Rounding out the table are Dr. Talbot (Edmund Lowe) and his wife. Talbot is a doctor to Manhattan’s society set and a serial cheater, Kitty Packer being one of his mistresses. Small world, isn’t it? His wife, Lucy (Karen Morley) knows about her husband’s dalliances, but she’s stayed with him because she loves him.
The day of the party dawns, and there’s a magnificent lion-shaped aspic waiting to impress the Ferncliffs. Everything seems perfect, and then things start going wrong. Millicent is beside herself, but like any society matron worth her Harry Winston tennis bracelet, she presses on. Dinner will happen by hook or by crook, and everything must go swimmingly. Everyone will have their own respective baggage in tow, but keeping up appearances is paramount.
John Barrymore plays himself in this movie. I felt like Dinner At Eight should have had a “Profile Counter” like they do on certain YouTube videos, because Barrymore’s famous angle is mentioned three times in the first third of the film alone. The other parallels between the two characters are plainly obvious. 1933 was when Barrymore’s decline became apparent. Just like Larry, Barrymore was drinking heavily and was long past his sell-by date as a leading man. Barrymore’s wild desperation shows in his eyes at several points thoughout the film, and it doesn’t seem to be merely acting. After Dinner At Eight, MGM released Barrymore from his contract.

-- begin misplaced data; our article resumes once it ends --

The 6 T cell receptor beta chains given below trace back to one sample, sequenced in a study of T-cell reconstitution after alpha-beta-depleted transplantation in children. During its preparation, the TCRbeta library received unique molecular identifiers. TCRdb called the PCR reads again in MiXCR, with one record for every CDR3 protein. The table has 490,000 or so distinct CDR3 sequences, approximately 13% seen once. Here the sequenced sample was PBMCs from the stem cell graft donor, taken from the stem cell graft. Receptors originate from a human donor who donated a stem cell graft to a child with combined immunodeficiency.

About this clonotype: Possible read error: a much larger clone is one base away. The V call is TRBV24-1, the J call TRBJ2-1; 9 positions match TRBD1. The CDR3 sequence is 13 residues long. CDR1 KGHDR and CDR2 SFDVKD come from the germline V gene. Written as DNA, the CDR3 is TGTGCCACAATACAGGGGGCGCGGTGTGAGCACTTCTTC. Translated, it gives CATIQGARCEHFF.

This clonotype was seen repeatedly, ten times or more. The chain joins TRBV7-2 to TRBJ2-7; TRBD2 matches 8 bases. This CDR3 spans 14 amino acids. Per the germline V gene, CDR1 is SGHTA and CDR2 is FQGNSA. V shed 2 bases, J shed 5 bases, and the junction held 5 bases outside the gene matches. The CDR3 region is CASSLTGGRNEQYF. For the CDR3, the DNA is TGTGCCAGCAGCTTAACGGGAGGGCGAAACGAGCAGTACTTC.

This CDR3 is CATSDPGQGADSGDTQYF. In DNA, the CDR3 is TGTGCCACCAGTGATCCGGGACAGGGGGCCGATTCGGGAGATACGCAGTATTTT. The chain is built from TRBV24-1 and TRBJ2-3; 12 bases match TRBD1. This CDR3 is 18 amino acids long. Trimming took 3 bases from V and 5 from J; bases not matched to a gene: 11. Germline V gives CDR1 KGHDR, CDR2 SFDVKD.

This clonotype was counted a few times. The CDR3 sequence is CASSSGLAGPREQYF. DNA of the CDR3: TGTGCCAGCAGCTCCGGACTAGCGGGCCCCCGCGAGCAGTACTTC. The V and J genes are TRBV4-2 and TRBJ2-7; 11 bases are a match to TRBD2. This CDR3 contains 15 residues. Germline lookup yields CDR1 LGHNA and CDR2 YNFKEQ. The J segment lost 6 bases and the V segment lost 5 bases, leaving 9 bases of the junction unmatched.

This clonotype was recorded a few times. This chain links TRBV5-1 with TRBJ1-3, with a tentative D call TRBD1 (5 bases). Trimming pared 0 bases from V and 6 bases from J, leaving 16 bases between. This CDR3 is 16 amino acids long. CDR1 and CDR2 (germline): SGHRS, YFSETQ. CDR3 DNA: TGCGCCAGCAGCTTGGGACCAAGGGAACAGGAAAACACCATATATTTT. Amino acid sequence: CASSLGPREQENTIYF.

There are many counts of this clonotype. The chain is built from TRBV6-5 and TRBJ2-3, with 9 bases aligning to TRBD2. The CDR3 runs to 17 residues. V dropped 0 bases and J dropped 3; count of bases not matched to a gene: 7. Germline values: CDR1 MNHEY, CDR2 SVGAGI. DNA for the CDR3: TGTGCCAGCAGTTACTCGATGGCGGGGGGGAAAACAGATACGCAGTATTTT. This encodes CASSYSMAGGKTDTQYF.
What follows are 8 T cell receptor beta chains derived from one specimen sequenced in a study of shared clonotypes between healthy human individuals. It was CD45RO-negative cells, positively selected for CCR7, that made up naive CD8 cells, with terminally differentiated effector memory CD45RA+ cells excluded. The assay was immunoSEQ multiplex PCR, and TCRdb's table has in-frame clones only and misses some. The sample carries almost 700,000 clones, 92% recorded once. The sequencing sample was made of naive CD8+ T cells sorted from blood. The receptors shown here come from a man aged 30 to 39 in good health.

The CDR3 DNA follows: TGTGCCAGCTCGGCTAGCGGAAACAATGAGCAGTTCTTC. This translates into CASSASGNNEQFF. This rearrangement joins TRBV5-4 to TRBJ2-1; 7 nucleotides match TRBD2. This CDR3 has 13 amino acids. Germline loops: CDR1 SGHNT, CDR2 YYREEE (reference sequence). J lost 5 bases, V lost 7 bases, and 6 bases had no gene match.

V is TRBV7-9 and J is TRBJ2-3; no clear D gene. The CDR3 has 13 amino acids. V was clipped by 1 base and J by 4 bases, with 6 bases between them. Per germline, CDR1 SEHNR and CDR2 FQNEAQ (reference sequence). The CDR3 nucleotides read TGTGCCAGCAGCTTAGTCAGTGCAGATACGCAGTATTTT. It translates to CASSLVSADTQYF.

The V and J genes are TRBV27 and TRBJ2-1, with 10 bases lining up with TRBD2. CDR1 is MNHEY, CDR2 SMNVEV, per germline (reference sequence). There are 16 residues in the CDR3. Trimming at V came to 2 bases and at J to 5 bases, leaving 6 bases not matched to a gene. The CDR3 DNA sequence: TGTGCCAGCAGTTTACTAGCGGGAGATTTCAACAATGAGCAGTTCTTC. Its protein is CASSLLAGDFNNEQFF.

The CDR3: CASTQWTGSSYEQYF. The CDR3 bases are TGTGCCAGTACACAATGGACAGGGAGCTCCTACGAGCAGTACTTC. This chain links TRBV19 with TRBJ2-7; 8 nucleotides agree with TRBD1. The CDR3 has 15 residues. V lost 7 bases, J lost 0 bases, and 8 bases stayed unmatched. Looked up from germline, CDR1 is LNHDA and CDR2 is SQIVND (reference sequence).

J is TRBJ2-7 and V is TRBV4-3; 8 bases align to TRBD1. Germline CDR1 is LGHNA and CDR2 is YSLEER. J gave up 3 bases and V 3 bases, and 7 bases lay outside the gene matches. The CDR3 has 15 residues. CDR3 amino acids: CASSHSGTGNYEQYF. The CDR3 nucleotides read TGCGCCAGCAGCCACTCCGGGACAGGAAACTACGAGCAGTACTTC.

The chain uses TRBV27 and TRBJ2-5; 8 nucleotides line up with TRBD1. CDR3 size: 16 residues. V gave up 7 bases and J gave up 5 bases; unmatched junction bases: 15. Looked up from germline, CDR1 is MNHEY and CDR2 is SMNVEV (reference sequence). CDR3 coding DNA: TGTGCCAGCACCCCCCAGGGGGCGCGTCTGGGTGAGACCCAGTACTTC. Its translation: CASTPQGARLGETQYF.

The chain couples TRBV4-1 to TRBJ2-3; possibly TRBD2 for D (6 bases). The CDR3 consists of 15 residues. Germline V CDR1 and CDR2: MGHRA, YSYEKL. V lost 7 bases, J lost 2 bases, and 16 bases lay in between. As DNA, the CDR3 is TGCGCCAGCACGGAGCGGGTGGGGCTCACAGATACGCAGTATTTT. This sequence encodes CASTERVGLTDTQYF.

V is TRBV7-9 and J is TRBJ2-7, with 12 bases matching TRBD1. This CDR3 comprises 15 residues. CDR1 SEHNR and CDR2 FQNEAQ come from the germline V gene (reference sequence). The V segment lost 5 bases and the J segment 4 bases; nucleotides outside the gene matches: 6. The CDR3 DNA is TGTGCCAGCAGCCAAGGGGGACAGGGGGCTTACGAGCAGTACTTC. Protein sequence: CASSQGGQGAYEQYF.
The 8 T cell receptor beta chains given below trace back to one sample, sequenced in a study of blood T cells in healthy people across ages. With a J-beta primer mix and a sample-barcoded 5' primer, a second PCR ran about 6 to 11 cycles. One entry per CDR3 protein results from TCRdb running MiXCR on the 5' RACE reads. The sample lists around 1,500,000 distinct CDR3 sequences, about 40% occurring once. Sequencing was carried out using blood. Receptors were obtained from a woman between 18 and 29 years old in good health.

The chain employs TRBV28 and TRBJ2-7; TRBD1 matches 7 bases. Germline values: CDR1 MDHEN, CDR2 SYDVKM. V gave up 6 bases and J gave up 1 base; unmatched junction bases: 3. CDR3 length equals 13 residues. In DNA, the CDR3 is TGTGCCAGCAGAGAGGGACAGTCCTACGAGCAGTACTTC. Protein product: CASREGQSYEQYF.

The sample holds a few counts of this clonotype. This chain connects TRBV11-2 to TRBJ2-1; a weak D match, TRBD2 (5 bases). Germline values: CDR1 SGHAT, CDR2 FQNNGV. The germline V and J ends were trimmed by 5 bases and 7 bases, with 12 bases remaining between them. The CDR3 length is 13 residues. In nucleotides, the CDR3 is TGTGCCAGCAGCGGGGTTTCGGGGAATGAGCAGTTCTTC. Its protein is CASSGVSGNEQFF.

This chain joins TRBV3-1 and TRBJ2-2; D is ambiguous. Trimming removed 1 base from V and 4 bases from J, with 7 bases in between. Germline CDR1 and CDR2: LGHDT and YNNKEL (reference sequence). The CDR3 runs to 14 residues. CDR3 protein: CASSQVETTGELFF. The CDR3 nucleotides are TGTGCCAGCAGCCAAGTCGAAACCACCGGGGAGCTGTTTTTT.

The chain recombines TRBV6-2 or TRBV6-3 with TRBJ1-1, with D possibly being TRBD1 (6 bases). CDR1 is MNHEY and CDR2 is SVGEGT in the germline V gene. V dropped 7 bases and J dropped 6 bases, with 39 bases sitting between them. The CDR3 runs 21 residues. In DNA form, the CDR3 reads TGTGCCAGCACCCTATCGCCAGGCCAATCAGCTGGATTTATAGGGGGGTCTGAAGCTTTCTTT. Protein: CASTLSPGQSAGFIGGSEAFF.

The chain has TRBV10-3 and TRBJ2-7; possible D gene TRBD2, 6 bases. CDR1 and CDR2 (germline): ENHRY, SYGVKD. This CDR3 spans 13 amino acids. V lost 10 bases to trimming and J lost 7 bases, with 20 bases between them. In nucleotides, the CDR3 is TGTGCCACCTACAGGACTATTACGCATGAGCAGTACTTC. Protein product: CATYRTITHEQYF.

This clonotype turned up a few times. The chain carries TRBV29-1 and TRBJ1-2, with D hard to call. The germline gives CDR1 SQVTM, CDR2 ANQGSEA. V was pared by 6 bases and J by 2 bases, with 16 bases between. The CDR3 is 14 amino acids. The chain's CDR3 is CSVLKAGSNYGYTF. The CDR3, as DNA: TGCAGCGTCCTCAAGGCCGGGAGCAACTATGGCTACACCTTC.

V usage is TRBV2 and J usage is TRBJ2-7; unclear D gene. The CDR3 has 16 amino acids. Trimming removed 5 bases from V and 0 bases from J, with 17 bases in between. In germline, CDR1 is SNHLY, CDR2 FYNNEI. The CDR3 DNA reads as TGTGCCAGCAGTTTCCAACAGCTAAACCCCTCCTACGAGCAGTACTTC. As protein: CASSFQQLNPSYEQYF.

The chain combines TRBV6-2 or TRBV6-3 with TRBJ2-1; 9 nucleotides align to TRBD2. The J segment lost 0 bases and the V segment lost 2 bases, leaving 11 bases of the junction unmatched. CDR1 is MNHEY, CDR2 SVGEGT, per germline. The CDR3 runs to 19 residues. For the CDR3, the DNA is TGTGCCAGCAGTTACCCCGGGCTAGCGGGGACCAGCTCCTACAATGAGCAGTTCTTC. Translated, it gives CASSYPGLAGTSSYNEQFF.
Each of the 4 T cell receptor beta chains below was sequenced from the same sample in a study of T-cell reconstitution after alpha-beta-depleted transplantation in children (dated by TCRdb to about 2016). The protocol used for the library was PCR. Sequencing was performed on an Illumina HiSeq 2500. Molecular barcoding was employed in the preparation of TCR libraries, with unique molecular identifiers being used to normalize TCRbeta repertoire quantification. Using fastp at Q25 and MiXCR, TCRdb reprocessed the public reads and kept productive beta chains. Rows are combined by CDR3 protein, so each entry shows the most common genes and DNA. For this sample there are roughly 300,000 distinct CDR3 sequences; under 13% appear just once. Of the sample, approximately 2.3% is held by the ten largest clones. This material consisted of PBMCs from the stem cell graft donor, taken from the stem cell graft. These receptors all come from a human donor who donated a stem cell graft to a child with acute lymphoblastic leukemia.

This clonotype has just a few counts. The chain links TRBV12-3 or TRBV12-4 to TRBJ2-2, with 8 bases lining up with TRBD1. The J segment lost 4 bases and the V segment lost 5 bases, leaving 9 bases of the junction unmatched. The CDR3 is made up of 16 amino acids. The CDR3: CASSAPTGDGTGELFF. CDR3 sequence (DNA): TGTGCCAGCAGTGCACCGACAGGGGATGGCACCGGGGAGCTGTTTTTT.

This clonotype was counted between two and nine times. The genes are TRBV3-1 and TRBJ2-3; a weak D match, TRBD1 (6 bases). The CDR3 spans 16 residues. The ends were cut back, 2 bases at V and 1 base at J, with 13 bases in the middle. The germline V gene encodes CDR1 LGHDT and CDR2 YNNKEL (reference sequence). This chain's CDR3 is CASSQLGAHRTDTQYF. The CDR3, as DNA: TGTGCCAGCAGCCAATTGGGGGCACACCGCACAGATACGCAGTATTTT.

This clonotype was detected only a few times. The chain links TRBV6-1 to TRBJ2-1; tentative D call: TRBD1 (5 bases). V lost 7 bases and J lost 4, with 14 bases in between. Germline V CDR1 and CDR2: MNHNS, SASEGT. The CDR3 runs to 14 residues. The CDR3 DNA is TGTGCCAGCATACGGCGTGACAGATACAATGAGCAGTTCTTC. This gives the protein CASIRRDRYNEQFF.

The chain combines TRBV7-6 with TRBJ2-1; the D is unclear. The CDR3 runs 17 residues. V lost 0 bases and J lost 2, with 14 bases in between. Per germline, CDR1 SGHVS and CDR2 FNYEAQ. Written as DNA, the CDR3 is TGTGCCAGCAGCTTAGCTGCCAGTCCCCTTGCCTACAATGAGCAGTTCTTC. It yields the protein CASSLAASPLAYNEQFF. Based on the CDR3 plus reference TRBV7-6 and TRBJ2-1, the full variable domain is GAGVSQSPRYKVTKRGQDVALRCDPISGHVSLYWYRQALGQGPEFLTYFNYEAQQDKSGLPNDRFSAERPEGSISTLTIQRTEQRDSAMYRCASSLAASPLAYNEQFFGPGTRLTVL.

Meanwhile, Lionel was slowly and steadily building a robust career on the screen, just as he had on the stage. He is, by far, my favorite of all the Barrymores and one of my favorite actors in general–his versatility was amazing. In Dinner At Eight, Lionel’s Oliver is a quietly sensitive character whose worries have borne down on him to the point of exhaustion, and he wants nothing more than to see his wife and daughter taken care of. His part’s not nearly big enough in my opinion, but what’s there is gold.
The Barrymore brothers have no scenes together in Dinner At Eight, but it appears to be touch-and-go whether or not John would make it through. Spoiler alert: His tragic, washed-up actor commits suicide, which must have sweetened the deal as far as his agreeing to the part in the first place. Actors have long been famous for their love of playing death scenes.
If I had to choose between Dinner At Eight and Grand Hotel, I would probably pick Grand Hotel. It’s a much fuller story, whereas Dinner At Eight feels a little haphazard and tangled. While it’s not terrible, Dinner feels like it’s less of a proper story arc and more of a race to the end. Still, it’s got a lot of classic moments and is a great relic of pre-Code Hollywood.
Et voilá–that wraps up my Day One. Crystal has more Barrymore for you at In the Good Old Days of Classic Hollywood, with Days Two and Three still to come. Thanks for reading, and hope to see you tomorrow when we look at another Barrymore film…